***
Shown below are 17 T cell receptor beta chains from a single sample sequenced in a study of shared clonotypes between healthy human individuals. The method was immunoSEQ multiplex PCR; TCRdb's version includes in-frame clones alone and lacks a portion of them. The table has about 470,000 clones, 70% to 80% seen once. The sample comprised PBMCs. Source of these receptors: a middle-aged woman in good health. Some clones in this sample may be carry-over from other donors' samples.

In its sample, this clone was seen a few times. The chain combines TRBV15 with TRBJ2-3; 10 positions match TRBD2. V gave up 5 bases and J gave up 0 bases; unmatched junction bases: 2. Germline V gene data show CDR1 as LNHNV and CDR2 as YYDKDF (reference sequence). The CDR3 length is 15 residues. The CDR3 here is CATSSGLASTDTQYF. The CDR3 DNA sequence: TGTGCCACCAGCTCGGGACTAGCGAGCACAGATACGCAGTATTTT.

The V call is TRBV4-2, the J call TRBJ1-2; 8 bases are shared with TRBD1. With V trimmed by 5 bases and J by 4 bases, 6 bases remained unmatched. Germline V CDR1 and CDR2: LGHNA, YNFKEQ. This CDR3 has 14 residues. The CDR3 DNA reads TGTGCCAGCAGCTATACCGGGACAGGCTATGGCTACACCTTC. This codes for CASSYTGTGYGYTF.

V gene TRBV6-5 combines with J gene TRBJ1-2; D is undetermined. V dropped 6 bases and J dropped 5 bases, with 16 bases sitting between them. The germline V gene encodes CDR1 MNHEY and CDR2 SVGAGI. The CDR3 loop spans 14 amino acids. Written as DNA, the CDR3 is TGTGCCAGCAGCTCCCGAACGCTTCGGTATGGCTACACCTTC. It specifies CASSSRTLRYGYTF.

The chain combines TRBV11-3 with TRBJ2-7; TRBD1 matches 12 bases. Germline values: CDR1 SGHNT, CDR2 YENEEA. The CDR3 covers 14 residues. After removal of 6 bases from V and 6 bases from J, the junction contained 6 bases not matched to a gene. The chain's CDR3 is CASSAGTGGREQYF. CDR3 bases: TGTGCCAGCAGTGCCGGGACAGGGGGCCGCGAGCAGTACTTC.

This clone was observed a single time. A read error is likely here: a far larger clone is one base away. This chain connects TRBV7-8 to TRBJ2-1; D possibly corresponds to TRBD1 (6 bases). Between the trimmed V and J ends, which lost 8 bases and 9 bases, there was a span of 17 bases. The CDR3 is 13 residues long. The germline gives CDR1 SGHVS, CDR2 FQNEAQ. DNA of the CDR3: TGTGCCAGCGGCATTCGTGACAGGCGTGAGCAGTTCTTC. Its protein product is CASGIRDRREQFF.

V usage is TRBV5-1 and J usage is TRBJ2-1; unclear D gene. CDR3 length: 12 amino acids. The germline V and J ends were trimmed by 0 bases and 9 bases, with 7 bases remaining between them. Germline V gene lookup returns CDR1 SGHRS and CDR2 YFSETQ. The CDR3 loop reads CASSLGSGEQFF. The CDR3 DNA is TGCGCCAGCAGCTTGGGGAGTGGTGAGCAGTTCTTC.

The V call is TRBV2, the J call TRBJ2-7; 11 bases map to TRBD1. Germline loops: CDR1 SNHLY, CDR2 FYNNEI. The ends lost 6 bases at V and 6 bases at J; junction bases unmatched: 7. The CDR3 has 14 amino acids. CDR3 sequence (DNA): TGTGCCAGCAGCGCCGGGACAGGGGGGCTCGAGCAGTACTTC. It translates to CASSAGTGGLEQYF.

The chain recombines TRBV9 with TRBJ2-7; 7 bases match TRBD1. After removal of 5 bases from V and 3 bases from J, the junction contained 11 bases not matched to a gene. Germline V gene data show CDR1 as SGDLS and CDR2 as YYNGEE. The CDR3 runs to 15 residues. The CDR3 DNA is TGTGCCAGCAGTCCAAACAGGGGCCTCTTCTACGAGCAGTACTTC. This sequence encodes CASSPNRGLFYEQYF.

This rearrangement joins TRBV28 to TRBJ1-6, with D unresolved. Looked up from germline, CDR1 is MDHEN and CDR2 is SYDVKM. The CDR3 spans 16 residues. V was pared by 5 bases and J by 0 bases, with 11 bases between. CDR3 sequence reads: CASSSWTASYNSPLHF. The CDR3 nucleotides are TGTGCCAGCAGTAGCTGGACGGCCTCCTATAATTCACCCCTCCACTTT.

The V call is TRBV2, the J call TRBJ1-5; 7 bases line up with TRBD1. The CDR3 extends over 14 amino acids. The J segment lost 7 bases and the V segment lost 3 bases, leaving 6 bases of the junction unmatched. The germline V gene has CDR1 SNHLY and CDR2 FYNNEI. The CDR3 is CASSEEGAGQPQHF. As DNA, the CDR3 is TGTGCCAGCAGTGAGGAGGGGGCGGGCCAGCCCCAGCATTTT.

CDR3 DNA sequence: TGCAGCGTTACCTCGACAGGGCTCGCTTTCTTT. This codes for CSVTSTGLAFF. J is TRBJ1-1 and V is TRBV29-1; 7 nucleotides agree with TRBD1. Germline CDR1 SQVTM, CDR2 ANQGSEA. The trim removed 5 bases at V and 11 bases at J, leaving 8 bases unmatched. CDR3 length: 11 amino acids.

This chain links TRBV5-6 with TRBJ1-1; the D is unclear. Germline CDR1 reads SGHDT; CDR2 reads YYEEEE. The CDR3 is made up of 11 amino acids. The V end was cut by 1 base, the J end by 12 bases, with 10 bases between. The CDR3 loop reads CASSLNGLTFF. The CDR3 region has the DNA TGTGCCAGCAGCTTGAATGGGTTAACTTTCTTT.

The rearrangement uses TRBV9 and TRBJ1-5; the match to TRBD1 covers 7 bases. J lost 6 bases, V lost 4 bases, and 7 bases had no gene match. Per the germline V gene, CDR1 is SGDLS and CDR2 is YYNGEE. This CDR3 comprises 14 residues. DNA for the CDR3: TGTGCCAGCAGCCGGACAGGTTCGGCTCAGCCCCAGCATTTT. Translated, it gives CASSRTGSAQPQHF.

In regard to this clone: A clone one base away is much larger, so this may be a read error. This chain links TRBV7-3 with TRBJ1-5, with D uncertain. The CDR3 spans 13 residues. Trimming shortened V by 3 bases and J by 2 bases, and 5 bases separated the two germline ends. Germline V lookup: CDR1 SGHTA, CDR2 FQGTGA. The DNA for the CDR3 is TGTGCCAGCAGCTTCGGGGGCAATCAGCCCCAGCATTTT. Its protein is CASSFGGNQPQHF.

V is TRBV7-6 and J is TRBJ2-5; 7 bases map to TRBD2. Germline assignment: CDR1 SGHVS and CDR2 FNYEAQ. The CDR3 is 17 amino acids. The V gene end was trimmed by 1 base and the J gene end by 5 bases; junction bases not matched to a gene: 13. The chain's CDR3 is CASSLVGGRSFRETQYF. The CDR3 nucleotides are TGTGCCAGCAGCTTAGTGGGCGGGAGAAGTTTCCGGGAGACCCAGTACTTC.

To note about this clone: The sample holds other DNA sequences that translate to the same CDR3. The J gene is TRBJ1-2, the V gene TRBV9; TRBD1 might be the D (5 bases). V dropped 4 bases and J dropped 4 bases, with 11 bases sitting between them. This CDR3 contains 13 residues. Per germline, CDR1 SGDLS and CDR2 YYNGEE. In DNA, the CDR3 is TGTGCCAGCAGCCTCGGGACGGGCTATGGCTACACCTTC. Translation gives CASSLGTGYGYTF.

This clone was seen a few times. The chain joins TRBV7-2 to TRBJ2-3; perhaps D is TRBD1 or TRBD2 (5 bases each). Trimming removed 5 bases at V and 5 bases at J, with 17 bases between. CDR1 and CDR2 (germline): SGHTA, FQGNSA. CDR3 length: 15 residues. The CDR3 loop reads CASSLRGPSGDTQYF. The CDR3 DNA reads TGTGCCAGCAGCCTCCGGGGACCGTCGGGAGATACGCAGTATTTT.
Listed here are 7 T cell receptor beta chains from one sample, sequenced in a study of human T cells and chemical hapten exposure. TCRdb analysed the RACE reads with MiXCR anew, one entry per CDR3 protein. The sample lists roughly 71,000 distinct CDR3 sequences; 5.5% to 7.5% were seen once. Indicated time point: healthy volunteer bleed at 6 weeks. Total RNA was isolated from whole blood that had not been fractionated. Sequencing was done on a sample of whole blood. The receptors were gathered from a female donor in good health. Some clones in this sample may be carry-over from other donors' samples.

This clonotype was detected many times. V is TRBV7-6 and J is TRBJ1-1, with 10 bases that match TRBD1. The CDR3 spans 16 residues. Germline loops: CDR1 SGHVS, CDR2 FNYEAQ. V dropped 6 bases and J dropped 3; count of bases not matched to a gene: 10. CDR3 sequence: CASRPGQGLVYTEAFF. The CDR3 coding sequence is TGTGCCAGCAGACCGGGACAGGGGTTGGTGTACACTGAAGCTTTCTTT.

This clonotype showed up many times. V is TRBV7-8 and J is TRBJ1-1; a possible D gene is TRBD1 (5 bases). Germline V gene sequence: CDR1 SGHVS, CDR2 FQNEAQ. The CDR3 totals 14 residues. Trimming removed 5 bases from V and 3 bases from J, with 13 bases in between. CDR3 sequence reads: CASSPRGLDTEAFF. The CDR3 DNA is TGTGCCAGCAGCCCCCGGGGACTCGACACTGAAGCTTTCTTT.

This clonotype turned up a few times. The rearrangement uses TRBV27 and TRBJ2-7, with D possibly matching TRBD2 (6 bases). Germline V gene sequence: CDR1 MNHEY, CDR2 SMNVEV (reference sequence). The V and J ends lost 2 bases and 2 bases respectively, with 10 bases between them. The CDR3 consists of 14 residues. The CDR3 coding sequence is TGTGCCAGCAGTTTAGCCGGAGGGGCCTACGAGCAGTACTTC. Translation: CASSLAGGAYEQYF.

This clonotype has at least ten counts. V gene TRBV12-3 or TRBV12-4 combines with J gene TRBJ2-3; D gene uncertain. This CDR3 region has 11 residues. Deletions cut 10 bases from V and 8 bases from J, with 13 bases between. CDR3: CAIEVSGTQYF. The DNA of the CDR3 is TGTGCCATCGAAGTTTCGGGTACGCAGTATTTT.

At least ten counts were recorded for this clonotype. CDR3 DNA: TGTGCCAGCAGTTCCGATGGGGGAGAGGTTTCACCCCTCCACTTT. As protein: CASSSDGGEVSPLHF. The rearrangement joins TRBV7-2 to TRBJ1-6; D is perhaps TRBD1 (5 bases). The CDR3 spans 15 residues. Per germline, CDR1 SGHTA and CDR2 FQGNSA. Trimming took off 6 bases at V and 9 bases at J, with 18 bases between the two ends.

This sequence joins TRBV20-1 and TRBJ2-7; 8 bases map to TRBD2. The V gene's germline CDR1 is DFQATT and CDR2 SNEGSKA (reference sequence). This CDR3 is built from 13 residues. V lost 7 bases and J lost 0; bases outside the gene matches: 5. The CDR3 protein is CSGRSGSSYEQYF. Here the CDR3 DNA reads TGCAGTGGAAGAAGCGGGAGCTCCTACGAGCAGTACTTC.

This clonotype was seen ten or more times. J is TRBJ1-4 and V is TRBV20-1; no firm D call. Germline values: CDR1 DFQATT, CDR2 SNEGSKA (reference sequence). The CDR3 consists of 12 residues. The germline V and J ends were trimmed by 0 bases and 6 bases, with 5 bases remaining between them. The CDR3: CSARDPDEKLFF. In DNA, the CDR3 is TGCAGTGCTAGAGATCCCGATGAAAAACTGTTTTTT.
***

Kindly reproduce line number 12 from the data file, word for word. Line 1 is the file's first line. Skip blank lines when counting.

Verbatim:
CDR3 DNA sequence: TGCAGCGTTACCTCGACAGGGCTCGCTTTCTTT. This codes for CSVTSTGLAFF. J is TRBJ1-1 and V is TRBV29-1; 7 nucleotides agree with TRBD1. Germline CDR1 SQVTM, CDR2 ANQGSEA. The trim removed 5 bases at V and 11 bases at J, leaving 8 bases unmatched. CDR3 length: 11 amino acids.